The Drug Enforcement Administration says it will make a decision in the coming months about whether to take cannabis off of Schedule I of the federal Controlled Substances Act.
In a letter to U.S. lawmakers the heads of the DEA, HHS, and the Drug Czar said they are looking into new evidence about rescheduling and that they hope to make a determination “in the first half of 2016.” Substances on Schedule I are considered to be very dangerous and addictive and have no medical value whatsoever.
Cannabis’s place on Schedule I has made it nearly impossible for studies to be done about its medical effects, and of the studies funded by the federal government, only 6% were tasked with finding positive medicinal effects about cannabis. Activists hope a rescheduling would facilitate more studies and begin to loosen the stigma that surrounds the plant when it comes to officials in the federal government.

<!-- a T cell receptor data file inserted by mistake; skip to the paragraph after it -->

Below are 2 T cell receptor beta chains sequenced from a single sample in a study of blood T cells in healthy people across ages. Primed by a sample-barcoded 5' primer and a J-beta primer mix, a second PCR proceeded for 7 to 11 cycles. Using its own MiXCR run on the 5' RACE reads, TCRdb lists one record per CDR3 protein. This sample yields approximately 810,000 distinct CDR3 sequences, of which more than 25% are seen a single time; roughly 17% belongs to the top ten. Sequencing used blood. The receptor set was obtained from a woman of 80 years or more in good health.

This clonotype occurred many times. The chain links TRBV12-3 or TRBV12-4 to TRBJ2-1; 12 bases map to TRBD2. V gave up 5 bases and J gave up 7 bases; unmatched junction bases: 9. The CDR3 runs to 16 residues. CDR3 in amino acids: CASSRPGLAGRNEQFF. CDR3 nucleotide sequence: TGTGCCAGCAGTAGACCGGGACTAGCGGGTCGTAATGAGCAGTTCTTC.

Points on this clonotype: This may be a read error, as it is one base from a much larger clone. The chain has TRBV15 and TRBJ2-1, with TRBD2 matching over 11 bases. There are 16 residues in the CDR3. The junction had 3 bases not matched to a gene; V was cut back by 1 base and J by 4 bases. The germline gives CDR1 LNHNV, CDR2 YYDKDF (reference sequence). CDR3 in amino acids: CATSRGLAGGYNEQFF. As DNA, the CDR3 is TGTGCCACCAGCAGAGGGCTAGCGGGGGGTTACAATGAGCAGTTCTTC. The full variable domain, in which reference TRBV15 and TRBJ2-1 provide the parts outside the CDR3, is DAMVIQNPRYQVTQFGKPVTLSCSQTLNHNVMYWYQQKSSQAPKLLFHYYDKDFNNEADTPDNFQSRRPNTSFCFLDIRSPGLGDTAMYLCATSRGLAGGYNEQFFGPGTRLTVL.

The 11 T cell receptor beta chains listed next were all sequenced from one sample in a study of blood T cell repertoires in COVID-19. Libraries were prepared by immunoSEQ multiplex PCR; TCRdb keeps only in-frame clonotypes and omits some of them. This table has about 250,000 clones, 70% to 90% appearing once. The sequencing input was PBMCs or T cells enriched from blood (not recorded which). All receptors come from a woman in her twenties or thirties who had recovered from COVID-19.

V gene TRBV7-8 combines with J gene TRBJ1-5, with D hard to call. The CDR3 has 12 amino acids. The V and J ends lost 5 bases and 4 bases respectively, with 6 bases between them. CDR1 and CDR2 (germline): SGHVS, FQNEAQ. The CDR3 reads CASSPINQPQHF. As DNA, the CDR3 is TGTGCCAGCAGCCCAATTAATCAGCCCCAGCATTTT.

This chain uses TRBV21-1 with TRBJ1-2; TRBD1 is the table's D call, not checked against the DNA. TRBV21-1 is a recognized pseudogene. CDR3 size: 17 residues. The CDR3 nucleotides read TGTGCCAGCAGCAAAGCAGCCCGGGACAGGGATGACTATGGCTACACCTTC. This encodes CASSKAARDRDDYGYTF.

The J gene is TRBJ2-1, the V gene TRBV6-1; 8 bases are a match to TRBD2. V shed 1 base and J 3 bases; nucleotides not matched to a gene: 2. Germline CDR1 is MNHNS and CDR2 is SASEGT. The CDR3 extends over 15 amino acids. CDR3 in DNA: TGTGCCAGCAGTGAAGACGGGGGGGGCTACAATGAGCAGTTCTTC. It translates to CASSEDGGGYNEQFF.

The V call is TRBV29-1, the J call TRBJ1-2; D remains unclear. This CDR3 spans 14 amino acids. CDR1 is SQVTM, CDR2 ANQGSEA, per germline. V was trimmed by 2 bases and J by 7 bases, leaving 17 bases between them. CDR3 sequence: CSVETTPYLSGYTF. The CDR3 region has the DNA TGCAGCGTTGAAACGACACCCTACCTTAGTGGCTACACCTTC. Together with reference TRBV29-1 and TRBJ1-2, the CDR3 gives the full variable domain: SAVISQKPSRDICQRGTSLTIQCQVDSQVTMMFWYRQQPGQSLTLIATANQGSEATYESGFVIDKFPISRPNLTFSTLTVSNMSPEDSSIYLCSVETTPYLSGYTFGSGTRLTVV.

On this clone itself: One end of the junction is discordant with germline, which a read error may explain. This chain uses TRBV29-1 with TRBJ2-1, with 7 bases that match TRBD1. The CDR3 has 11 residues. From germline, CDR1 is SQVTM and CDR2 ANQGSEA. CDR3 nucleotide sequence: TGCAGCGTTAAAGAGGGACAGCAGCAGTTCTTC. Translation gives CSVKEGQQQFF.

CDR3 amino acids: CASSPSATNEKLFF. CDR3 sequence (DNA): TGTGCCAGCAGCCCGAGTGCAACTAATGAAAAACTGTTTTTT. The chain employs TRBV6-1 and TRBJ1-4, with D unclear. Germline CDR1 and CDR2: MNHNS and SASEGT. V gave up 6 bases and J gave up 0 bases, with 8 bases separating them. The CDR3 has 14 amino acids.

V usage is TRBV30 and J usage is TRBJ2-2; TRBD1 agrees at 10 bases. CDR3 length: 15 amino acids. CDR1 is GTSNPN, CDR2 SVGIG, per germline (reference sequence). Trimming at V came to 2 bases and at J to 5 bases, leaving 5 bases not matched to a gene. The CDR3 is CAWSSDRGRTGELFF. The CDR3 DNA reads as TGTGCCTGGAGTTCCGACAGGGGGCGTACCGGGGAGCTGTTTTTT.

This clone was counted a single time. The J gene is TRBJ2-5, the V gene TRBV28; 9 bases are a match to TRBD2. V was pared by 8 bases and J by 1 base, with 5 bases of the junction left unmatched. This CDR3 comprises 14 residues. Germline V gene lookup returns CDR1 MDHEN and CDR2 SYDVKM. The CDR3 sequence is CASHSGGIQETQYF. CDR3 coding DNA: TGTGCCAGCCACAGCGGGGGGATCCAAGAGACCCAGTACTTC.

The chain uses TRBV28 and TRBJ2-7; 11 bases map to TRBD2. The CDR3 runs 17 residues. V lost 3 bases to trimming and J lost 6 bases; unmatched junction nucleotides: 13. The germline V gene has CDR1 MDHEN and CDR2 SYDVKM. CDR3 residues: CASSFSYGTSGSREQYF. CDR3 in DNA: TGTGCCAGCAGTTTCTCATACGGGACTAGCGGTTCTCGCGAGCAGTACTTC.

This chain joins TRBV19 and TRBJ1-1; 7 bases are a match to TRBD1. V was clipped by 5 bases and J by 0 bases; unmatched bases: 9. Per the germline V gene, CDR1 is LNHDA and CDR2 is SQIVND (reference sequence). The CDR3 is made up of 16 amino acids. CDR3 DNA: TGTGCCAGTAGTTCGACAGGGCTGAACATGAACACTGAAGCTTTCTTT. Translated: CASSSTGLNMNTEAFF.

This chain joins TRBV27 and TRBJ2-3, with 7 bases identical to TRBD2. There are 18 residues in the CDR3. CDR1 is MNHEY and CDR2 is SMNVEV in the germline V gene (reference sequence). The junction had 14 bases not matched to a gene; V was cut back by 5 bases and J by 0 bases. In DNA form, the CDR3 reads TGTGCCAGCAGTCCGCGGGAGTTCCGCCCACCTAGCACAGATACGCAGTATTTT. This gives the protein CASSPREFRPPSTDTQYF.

The DEA has considered rescheduling marijuana before and has yet to make the right decision. Despite polls showing a large majority of voters approving of the legalization of cannabis, there is little reason to hope that the feds will make the right decision this time around and reschedule.
“We can have an intellectually honest debate about whether or not we want to legalize something that is bad and dangerous, but don’t call it medicine. That’s a joke,” acting DEA Chief Chuck Rosenberg said last year. “My view is that we will support any legitimate research into the efficacy of marijuana for its constituent parts as a medicine. But I think the notion that state legislatures just decree it so is ludicrous.”
See what I mean? These are the people deciding whether marijuana is medicine, calling it a “joke” even though that “joke” allows millions of people to function in their lives on a daily basis. They think legislatures shouldn’t decide on legalization; that is a decision better left to ignorant bureaucrats in Washington D.C., apparently.